Precision leads to early diagnosis
Automatic feeders record calf-feeding behaviors such as the number of visits and liters of consumed milk.
'Internet of things' devices such as automatic feeders can help detect behavioral changes before outward clinical signs of disease appear.
Monitoring dairy calves with precision technologies based on "internet of things" leads to earlier diagnosis of bovine respiratory disease, according to results from a new study. The new technologies are becoming increasingly affordable. That offers farmers opportunities to detect animal-health problems soon enough to intervene, saving calves and the investment they represent, said Melissa Cantor, an assistant professor of precision dairy science at Pennsylvania State University.
Internet of things refers to embedded devices featuring sensors, processing and communication abilities, software and other technologies to connect and exchange data with other devices over the internet. In the Pennsylvania State University study, internet-of-things technologies such as wearable sensors and automatic feeders were used to watch and analyze the condition of calves.
Such devices generate a huge amount of data by monitoring animal behavior. To make the data easier to interpret and provide clues to calf-health problems, the researchers adopted machine learning. That’s a branch of artificial intelligence that learns hidden patterns in data to discriminate between sick and healthy calves, given input from internet of things devices.
“We put leg bands on the calves, which record activity-behavior data such as the number of steps and lying time,” Cantor said. “And we used automatic feeders, which dispense milk and grain, and record feeding behaviors, such as the number of visits and liters of consumed milk. Information from those sources signaled when a calf’s condition was on the verge of deteriorating.”
Diagnosing bovine respiratory disease requires intensive and specialized labor that’s difficult to find, she said.
“So precision technologies based on internet-of-things devices such as automatic feeders, scales and accelerometers can help detect behavioral changes before outward clinical signs of the disease are manifested,” she said.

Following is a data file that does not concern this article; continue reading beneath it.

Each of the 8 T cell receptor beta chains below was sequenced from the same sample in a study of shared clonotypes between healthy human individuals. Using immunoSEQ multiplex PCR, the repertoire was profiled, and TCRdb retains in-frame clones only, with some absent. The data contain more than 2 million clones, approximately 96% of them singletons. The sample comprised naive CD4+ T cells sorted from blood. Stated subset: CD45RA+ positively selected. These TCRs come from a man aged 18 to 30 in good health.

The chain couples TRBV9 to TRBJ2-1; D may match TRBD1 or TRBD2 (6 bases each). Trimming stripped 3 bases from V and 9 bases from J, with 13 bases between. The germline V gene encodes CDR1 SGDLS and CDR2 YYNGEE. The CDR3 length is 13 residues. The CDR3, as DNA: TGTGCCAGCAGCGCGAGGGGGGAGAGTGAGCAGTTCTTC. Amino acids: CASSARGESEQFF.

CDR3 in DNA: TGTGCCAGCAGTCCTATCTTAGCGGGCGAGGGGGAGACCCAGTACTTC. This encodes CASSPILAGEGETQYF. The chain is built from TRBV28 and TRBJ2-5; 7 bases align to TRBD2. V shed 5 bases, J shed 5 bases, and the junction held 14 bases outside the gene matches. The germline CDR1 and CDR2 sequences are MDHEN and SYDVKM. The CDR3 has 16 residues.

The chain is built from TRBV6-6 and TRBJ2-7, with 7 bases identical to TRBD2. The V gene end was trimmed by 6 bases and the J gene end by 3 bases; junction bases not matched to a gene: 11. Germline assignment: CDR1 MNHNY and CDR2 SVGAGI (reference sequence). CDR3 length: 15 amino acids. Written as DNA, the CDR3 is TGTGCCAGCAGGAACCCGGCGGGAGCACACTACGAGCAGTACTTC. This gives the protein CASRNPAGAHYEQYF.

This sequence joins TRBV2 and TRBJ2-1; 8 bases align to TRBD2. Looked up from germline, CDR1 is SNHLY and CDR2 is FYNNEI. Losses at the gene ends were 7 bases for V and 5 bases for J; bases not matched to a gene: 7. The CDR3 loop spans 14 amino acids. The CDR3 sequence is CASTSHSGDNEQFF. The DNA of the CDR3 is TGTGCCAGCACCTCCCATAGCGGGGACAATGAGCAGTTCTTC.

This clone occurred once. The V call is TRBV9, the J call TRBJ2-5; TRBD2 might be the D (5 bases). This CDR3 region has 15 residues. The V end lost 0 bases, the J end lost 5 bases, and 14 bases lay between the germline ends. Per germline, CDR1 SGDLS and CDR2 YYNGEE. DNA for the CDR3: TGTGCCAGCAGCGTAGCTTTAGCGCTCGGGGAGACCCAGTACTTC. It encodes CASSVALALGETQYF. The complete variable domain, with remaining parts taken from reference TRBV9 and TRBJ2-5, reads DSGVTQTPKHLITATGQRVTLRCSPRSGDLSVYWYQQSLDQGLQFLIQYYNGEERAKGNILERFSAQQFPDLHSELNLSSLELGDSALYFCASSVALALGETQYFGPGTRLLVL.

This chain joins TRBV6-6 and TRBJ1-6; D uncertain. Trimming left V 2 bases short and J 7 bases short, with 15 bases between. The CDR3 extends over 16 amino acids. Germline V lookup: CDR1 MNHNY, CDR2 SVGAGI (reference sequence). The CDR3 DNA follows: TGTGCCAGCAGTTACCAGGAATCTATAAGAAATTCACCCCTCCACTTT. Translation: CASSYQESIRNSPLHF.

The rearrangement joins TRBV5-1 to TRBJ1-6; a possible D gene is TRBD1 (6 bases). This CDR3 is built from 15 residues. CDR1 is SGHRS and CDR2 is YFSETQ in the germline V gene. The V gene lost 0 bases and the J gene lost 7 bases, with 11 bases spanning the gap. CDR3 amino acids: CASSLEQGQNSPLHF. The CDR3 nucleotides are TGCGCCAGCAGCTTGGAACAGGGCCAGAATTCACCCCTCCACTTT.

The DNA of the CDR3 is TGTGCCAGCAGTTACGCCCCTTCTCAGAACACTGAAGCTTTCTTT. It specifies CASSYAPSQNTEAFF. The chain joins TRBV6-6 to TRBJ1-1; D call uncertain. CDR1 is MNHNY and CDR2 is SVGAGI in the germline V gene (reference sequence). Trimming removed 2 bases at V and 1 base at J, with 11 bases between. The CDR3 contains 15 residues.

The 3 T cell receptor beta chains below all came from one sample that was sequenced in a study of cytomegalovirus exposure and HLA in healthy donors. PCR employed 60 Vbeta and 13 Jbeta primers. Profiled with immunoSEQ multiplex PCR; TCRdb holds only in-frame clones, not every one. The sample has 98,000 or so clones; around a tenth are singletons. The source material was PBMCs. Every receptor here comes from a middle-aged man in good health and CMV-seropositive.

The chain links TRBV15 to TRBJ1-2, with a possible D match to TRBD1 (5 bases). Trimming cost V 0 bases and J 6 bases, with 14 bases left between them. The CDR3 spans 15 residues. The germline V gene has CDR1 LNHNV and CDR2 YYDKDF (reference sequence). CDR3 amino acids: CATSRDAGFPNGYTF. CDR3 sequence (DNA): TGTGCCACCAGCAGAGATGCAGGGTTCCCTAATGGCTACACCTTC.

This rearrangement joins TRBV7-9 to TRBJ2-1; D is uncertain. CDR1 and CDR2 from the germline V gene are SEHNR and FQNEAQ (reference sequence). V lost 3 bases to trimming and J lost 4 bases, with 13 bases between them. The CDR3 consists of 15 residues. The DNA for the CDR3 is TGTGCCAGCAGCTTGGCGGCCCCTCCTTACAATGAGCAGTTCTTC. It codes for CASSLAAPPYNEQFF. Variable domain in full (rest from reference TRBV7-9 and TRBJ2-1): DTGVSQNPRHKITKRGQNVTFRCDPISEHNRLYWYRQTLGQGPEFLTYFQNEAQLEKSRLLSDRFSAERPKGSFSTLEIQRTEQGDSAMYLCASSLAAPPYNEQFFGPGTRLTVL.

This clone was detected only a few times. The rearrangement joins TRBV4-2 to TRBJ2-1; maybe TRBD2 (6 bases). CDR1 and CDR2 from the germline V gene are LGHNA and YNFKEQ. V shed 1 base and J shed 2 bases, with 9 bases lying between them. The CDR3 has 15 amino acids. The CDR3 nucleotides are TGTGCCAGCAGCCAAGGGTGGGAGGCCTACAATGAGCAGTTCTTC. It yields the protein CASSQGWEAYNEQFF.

She and her colleagues from Pennsylvania State University collected data from 159 dairy calves using precision livestock technologies. University of Kentucky researchers performed daily physical health exams on the calves. Researchers recorded both automatic-data-collection results and manual-data-collection results, and compared the two.
The researchers reported that the approach is able to identify more quickly calves that developed bovine respiratory disease. Numerically the system achieved an accuracy of 88 percent for labeling sick and healthy calves. Seventy percent of sick calves were predicted four days prior to diagnosis. Eighty percent of calves that developed a chronic case of the disease were detected within the first five days of sickness.
“We were really surprised to find out that the relationship with the behavioral changes in those animals was very different than animals that got better with one treatment,” she said. “We came up with the concept that if these animals actually behave differently, then there's probably a chance that internet-of-things technologies empowered with machine-learning-inference techniques could actually identify them sooner, before anybody can with the naked eye. That offers producers options.”
Enrico Casella of the University of Wisconsin-Department of Animal and Dairy Science was one of the researchers contributing to the study. Visit animalscience.psu.edu – search “Melissa Cantor” – for more information.
Jeff Mulhollem is a science writer for the Pennsylvania State University.
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